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About Agent checks
StackState Self-hosted v4.5.x
This page describes StackState v4.5.x. The StackState 4.5 version range is End of Life (EOL) and no longer supported. We encourage customers still running the 4.5 version range to upgrade to a more recent release.
Agent checks are Python scripts that are periodically executed by a StackState Agent. They are an easy way to periodically pull data (i.e. polling) from the system you are integrating with and push it to StackState.
Agent checks are typically the easiest way to create an integration with StackState, but it is not the only way to integrate with StackState and may not necessarily be the best way. An integration via an Agent check means:
- At least one Agent must run in the environment and have access to the system to integrate with
- Data will be polled periodically instead of streamed directly.
Alternative integrations to the Agent check are dependent on the system being integrated, so there is no generic documentation available for alternatives. An example of an alternative integration are the AWS and Azure integration that use serverless functions to push data reactively to StackState.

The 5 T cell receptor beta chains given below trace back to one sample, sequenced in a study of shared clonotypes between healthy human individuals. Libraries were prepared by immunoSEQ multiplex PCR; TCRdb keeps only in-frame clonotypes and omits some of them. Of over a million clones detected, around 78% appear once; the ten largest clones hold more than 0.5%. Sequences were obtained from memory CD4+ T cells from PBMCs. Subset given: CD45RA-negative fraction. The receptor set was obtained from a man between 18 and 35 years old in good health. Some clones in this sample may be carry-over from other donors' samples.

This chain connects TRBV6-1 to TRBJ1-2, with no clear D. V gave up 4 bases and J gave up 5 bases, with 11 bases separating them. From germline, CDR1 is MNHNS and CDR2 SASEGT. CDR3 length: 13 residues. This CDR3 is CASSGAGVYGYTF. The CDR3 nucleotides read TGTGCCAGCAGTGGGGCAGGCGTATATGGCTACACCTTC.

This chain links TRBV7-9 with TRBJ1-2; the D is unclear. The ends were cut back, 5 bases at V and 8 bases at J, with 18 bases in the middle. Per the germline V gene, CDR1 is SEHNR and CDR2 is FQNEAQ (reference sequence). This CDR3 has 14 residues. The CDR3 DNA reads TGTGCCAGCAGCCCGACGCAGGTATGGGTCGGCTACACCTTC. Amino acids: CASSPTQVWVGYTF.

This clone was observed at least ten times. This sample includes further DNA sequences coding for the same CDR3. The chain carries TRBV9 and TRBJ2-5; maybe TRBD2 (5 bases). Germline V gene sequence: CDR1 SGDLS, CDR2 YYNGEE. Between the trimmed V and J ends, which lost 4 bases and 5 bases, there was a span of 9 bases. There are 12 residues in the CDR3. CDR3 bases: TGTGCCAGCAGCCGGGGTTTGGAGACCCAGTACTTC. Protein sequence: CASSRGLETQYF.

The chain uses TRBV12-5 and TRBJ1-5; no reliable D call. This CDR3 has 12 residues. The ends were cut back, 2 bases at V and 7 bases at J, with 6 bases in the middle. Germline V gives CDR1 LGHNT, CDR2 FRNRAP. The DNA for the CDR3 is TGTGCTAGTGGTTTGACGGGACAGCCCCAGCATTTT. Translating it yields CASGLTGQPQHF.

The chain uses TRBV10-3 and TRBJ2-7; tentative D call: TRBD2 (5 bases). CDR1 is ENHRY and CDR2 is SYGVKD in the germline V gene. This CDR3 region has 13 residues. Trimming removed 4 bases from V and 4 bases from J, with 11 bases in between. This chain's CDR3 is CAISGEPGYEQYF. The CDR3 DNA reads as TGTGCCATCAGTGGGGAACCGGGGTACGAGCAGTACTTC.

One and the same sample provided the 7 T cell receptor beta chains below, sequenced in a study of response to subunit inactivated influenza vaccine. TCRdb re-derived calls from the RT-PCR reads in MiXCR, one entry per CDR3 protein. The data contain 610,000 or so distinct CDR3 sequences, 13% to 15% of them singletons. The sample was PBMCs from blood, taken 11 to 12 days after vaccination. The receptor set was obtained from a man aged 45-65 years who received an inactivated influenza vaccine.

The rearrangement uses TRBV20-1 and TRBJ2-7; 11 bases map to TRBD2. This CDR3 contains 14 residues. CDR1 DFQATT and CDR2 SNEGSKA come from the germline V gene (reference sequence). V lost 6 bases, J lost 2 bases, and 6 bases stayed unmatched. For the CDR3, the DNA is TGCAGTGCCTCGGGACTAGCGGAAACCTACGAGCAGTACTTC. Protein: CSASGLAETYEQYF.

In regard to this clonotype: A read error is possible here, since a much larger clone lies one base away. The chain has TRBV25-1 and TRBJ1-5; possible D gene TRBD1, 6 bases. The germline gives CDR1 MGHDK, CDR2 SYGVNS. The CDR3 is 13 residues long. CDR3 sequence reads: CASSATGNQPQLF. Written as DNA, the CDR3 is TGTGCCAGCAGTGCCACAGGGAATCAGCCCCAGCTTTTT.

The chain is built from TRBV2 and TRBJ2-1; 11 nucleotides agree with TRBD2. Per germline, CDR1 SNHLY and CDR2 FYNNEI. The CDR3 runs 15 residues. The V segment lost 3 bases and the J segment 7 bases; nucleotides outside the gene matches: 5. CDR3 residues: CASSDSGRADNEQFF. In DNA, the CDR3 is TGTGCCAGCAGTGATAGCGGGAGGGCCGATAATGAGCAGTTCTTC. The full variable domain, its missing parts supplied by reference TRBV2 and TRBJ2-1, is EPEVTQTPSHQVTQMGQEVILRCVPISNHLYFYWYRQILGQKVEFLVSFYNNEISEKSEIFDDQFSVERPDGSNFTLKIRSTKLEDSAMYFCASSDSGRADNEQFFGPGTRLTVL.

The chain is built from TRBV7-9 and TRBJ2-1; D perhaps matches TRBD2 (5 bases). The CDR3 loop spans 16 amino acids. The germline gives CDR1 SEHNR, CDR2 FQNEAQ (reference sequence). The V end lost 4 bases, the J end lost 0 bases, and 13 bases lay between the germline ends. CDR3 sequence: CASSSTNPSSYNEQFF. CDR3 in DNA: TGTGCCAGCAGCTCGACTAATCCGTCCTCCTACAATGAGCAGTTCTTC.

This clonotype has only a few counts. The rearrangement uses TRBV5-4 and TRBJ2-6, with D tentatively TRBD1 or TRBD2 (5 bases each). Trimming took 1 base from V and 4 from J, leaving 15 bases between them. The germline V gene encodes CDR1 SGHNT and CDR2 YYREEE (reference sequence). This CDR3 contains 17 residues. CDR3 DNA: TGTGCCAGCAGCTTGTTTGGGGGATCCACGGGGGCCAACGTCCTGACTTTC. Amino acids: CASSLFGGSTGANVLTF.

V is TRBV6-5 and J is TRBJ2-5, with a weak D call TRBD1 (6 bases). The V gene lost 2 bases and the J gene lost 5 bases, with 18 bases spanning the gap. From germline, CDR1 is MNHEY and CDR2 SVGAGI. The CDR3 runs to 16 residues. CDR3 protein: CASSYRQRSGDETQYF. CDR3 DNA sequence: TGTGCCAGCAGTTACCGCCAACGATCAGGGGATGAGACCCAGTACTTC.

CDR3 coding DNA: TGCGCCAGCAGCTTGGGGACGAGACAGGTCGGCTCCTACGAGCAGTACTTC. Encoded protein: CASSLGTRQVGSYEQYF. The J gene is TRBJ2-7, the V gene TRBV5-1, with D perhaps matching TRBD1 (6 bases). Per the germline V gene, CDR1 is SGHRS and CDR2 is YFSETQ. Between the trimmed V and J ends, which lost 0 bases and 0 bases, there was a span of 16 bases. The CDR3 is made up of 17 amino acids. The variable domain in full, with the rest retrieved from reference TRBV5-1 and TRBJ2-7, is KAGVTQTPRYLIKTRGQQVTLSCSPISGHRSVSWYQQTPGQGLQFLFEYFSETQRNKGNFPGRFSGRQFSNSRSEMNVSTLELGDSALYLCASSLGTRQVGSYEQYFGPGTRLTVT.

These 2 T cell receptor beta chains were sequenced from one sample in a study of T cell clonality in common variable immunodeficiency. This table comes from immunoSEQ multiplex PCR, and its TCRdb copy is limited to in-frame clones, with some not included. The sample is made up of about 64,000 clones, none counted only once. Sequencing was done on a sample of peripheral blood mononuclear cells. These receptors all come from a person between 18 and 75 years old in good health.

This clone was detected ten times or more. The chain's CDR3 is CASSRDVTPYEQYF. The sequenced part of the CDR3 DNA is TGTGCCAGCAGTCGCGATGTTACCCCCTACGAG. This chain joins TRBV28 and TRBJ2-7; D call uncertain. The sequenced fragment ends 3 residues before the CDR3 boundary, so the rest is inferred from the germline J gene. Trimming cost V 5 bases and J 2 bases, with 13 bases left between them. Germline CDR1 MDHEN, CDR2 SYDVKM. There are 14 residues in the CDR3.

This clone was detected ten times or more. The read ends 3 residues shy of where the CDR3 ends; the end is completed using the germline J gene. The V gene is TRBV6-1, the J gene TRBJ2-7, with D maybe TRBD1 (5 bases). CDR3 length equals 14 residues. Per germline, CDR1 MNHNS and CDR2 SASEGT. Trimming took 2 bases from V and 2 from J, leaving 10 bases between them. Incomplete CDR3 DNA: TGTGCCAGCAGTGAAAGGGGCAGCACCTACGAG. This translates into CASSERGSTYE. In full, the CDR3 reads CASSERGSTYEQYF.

Agent checks are deployed and configured alongside the Agent using a provisioning tool used by the customer. Typically, an Agent check is meant for one of two ways of deployment:
- Deployment model No. 1 - The Agent check pulls data from a system that is running on the same host as the Agent is deployed on. Multiple Agents are deployed; one on each host. Each deployed Agent is configured to pull data from the local host and forward it to StackState.
- deployment model No. 2 - The Agent check pulls data from a remote system. Typically, one Agent is configured per remote system or per instance of the remote system. Based on concerns of security and cost, this Agent typically is deployed in close proximity to the remote system.
When building an Agent check you have to consider how you want your Agent check to be deployed based on concerns like performance, cost, latency, security, reliability etc.
In some cases you may even want to build two Agent checks, one for each types of deployment. The StackState Kubernetes integration is a good example of this; it gathers low-level telemetry, process information and network connections through an Agent check built for deployment model No. 1 and gathers high-level telemetry and service-level topology information via an Agent check built for deployment model No. 2.